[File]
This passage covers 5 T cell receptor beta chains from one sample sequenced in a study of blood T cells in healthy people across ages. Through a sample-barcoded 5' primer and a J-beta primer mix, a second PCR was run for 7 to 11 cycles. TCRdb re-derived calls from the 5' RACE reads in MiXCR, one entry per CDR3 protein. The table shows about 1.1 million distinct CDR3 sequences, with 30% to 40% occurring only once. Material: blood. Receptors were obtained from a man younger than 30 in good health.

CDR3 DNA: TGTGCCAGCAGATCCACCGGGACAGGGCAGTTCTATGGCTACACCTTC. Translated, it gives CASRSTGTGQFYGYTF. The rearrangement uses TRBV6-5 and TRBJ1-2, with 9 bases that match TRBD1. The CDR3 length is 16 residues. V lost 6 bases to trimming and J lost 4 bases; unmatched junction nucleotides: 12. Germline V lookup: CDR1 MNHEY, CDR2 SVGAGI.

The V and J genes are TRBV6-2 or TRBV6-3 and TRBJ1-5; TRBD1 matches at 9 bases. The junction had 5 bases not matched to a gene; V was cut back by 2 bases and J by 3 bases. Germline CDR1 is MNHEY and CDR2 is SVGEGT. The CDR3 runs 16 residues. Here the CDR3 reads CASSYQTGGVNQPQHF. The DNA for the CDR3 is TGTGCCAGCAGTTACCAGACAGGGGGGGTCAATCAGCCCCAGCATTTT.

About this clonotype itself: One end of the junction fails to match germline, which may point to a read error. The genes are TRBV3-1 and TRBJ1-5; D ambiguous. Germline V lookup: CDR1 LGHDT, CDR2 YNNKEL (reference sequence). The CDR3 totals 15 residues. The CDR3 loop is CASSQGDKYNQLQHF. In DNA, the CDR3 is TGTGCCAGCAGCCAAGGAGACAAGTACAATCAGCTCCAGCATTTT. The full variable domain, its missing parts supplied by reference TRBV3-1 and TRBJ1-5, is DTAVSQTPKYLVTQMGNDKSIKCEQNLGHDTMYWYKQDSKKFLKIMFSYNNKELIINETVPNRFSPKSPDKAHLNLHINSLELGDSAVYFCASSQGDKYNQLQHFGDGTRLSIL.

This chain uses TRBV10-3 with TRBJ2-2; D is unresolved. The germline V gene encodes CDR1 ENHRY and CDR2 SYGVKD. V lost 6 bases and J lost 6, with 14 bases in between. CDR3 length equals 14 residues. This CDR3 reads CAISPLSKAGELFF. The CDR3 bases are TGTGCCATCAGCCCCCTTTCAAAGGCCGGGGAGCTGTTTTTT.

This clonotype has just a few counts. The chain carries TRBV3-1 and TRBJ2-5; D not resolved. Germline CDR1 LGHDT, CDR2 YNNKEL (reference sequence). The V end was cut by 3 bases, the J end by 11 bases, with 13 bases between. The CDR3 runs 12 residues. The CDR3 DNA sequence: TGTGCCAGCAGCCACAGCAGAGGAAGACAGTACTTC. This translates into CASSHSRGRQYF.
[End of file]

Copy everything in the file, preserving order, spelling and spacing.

This passage covers 5 T cell receptor beta chains from one sample sequenced in a study of blood T cells in healthy people across ages. Through a sample-barcoded 5' primer and a J-beta primer mix, a second PCR was run for 7 to 11 cycles. TCRdb re-derived calls from the 5' RACE reads in MiXCR, one entry per CDR3 protein. The table shows about 1.1 million distinct CDR3 sequences, with 30% to 40% occurring only once. Material: blood. Receptors were obtained from a man younger than 30 in good health.

CDR3 DNA: TGTGCCAGCAGATCCACCGGGACAGGGCAGTTCTATGGCTACACCTTC. Translated, it gives CASRSTGTGQFYGYTF. The rearrangement uses TRBV6-5 and TRBJ1-2, with 9 bases that match TRBD1. The CDR3 length is 16 residues. V lost 6 bases to trimming and J lost 4 bases; unmatched junction nucleotides: 12. Germline V lookup: CDR1 MNHEY, CDR2 SVGAGI.

The V and J genes are TRBV6-2 or TRBV6-3 and TRBJ1-5; TRBD1 matches at 9 bases. The junction had 5 bases not matched to a gene; V was cut back by 2 bases and J by 3 bases. Germline CDR1 is MNHEY and CDR2 is SVGEGT. The CDR3 runs 16 residues. Here the CDR3 reads CASSYQTGGVNQPQHF. The DNA for the CDR3 is TGTGCCAGCAGTTACCAGACAGGGGGGGTCAATCAGCCCCAGCATTTT.

About this clonotype itself: One end of the junction fails to match germline, which may point to a read error. The genes are TRBV3-1 and TRBJ1-5; D ambiguous. Germline V lookup: CDR1 LGHDT, CDR2 YNNKEL (reference sequence). The CDR3 totals 15 residues. The CDR3 loop is CASSQGDKYNQLQHF. In DNA, the CDR3 is TGTGCCAGCAGCCAAGGAGACAAGTACAATCAGCTCCAGCATTTT. The full variable domain, its missing parts supplied by reference TRBV3-1 and TRBJ1-5, is DTAVSQTPKYLVTQMGNDKSIKCEQNLGHDTMYWYKQDSKKFLKIMFSYNNKELIINETVPNRFSPKSPDKAHLNLHINSLELGDSAVYFCASSQGDKYNQLQHFGDGTRLSIL.

This chain uses TRBV10-3 with TRBJ2-2; D is unresolved. The germline V gene encodes CDR1 ENHRY and CDR2 SYGVKD. V lost 6 bases and J lost 6, with 14 bases in between. CDR3 length equals 14 residues. This CDR3 reads CAISPLSKAGELFF. The CDR3 bases are TGTGCCATCAGCCCCCTTTCAAAGGCCGGGGAGCTGTTTTTT.

This clonotype has just a few counts. The chain carries TRBV3-1 and TRBJ2-5; D not resolved. Germline CDR1 LGHDT, CDR2 YNNKEL (reference sequence). The V end was cut by 3 bases, the J end by 11 bases, with 13 bases between. The CDR3 runs 12 residues. The CDR3 DNA sequence: TGTGCCAGCAGCCACAGCAGAGGAAGACAGTACTTC. This translates into CASSHSRGRQYF.